Megan Reeves marshals the offense for FSU, with her armory full of throws. She has the cutters and athletes to work with, like Kari Tomarelli and Lari Ferreira. Skylar Taggart, Lauren Brunner, and Alleigh Grover give them additional firepower on both sides of the disc. They certainly miss the talents of Lloyd, who is down with a ligament tear, but believe they have the necessary firepower.
“We’re very confident in our chances to do the unexpected, but we will have to have a near perfect weekend,” added Lloyd. “We’ve been tweaking a few things since sectionals, but really, as long as we play our game and control the tempo, we will do well.”
*Exception: An anomalous Florida-B at Florida Conference Championships
Florida FUEL (#3)
The schedule this year for FUEL was challenging: Florida Winter Classic, Queen City Tune-Up, President’s Day, Centex. That slate of tournaments rivals Central Florida’s, and Florida’s results have improved of the course of the season. FUEL is known for peaking in the Series and these signs point to that pattern continuing.
In fact, FUEL’s most important win of the season may have come during their Conference Championships, when they manhandled rival Florida State 13-6 in pool play. But they were unable to repeat that on Sunday in the 2nd place game, losing 12-6.
“The parts are all there,” said captain Kyra Catabay, “One of our challenges is just putting them together into a cohesive unit and then being able to execute confidently.”
Perhaps more concerning is that they haven’t finished anywhere close to beating Central Florida, losing to them by an average of 13-4 in three meetings.
“They’ve a very good team and move much faster than last year,” admitted Catabay. She noted the need to contain their stars, but said that “playing with swag and confidence” was also key.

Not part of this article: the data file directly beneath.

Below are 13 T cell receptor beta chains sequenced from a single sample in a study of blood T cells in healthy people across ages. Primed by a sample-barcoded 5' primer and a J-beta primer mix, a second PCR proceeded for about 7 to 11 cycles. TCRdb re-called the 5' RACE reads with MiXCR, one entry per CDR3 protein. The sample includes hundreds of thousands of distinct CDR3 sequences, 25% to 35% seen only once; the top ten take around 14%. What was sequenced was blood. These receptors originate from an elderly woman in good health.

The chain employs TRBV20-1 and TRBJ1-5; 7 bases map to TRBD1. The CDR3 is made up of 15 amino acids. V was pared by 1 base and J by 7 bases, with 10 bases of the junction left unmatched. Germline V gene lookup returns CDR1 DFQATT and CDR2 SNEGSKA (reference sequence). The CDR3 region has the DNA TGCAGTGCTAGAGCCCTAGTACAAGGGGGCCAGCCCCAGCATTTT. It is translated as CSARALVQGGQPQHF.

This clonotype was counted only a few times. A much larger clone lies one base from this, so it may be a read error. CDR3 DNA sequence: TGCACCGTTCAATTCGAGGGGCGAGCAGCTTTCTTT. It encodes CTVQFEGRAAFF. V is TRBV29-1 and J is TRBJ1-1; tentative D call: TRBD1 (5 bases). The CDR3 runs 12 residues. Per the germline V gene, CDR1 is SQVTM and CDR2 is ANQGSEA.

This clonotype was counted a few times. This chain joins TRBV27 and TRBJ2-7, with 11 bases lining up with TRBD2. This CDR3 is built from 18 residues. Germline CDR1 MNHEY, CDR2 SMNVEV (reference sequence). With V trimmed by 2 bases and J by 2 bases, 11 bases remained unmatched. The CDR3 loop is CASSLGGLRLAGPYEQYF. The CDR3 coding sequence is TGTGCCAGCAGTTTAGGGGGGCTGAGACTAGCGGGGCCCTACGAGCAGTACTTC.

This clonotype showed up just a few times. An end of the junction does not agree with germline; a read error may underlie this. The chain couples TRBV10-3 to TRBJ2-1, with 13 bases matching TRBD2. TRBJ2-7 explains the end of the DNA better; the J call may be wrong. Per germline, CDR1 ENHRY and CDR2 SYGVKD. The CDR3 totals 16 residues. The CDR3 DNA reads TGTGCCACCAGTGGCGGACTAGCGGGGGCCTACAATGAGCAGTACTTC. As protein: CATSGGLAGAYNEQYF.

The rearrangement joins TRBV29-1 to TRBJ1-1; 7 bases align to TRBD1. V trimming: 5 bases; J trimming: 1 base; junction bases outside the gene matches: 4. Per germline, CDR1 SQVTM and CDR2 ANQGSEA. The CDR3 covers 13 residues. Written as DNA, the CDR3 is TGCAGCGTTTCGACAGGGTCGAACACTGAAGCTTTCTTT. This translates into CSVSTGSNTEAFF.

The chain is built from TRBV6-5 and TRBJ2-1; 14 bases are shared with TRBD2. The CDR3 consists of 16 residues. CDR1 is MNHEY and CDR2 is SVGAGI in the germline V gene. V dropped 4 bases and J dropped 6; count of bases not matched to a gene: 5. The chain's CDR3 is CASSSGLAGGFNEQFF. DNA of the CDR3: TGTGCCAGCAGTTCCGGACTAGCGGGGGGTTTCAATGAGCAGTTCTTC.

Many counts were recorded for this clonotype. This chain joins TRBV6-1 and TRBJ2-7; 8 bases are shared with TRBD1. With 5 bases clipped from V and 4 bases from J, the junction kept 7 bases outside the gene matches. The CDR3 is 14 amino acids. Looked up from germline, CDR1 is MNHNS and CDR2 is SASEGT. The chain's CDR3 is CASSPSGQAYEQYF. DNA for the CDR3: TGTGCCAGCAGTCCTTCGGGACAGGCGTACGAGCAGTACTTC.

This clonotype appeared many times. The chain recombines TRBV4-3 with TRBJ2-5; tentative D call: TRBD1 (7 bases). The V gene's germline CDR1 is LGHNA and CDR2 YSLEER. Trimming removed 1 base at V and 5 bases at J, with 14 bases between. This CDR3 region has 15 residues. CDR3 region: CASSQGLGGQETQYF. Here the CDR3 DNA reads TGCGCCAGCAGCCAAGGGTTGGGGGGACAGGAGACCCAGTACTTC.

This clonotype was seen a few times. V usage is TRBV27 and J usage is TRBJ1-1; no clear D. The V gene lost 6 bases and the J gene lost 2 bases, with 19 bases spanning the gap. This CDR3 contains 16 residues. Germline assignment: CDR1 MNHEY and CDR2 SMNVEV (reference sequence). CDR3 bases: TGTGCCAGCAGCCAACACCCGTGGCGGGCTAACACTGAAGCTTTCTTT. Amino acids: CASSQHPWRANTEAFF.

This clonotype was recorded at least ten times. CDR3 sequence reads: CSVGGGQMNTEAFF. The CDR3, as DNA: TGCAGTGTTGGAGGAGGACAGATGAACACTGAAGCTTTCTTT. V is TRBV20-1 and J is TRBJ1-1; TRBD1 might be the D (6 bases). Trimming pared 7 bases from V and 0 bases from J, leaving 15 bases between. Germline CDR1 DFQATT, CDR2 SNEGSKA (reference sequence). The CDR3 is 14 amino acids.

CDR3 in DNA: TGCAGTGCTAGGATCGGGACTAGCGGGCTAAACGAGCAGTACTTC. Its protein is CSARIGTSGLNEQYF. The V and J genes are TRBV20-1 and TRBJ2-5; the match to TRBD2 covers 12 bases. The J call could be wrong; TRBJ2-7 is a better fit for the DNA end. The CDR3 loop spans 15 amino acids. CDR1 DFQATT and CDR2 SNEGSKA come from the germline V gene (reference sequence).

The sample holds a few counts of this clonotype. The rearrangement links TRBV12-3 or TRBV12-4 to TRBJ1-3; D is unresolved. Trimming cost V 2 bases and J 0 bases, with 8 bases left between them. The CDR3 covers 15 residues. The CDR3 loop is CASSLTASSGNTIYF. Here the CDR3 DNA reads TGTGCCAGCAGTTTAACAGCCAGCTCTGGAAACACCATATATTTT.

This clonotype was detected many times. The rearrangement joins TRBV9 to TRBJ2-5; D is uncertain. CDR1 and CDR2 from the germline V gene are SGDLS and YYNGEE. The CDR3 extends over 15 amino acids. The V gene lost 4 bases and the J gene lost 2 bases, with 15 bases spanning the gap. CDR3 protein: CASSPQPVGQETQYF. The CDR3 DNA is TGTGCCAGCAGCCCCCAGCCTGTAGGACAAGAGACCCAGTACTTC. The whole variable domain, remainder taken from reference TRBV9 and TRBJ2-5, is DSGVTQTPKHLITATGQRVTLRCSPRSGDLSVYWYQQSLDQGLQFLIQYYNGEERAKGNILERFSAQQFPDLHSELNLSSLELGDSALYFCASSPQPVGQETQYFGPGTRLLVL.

Make no mistake that FUEL won’t be satisfied with anything less than winning the region. Sarah Gardiner is one of the region’s biggest offensive threats and Emily Witt is an athletic force. Their handler group, anchored by Catabay and Didi Elsner, is solid.
“I think we are deep and any player can fill any role,” said Catabay. “We are packed with smart capable throwers, but we also trust our receivers to throw downfield.”
Regionals will be a tough test of their skill and depth, with few easy points to be had, but Florida should be well prepared after this grueling season.
Auburn NOVA (#8)
On the surface, Auburn’s breakthrough is quite straightforward: talented team with a couple of big time players they rely on heavily who struggle when their depth and endurance are tested. Regionals is their last chance to prove they are more than the sum of those parts.
The starpower gives them a chance to beat quality opponents. Joanna Vogt is the team’s most versatile threat, moving effectively from in front of to behind the disc. Freshman sensation Kristine Fedorenko is able to use her imposing size to massacre marks, while Rachel Sedlacek chooses a more speed-based approached to setting up throwing opportunities. They have athletes downfield who can make plays on both sides of the disc.
Those top end talents are why Auburn is not a team you want to see early. That’s when they scored their biggest win of the season against Florida State, at FSU’s home tournament, Tally Classic. At Gulf Coast Conferences, they rolled Vanderbilt and beat Alabama in their first two rounds.
The question is what they can do when they’re weary. At Freaknik, they dropped late games to Georgia Tech and Clemson. At Conferences, they were upset in the semifinals by Vanderbilt. Regionals will offer more consistently difficult games and tough Sunday battles for NOVA.
Georgia Dawgma (#5)
It is never smart to count out the reigning Southeast Champions, especially when they boast a pair of aces like Hannah Leathers and Lane Siedor. They are a known quantity as dominant forces anywhere on the field.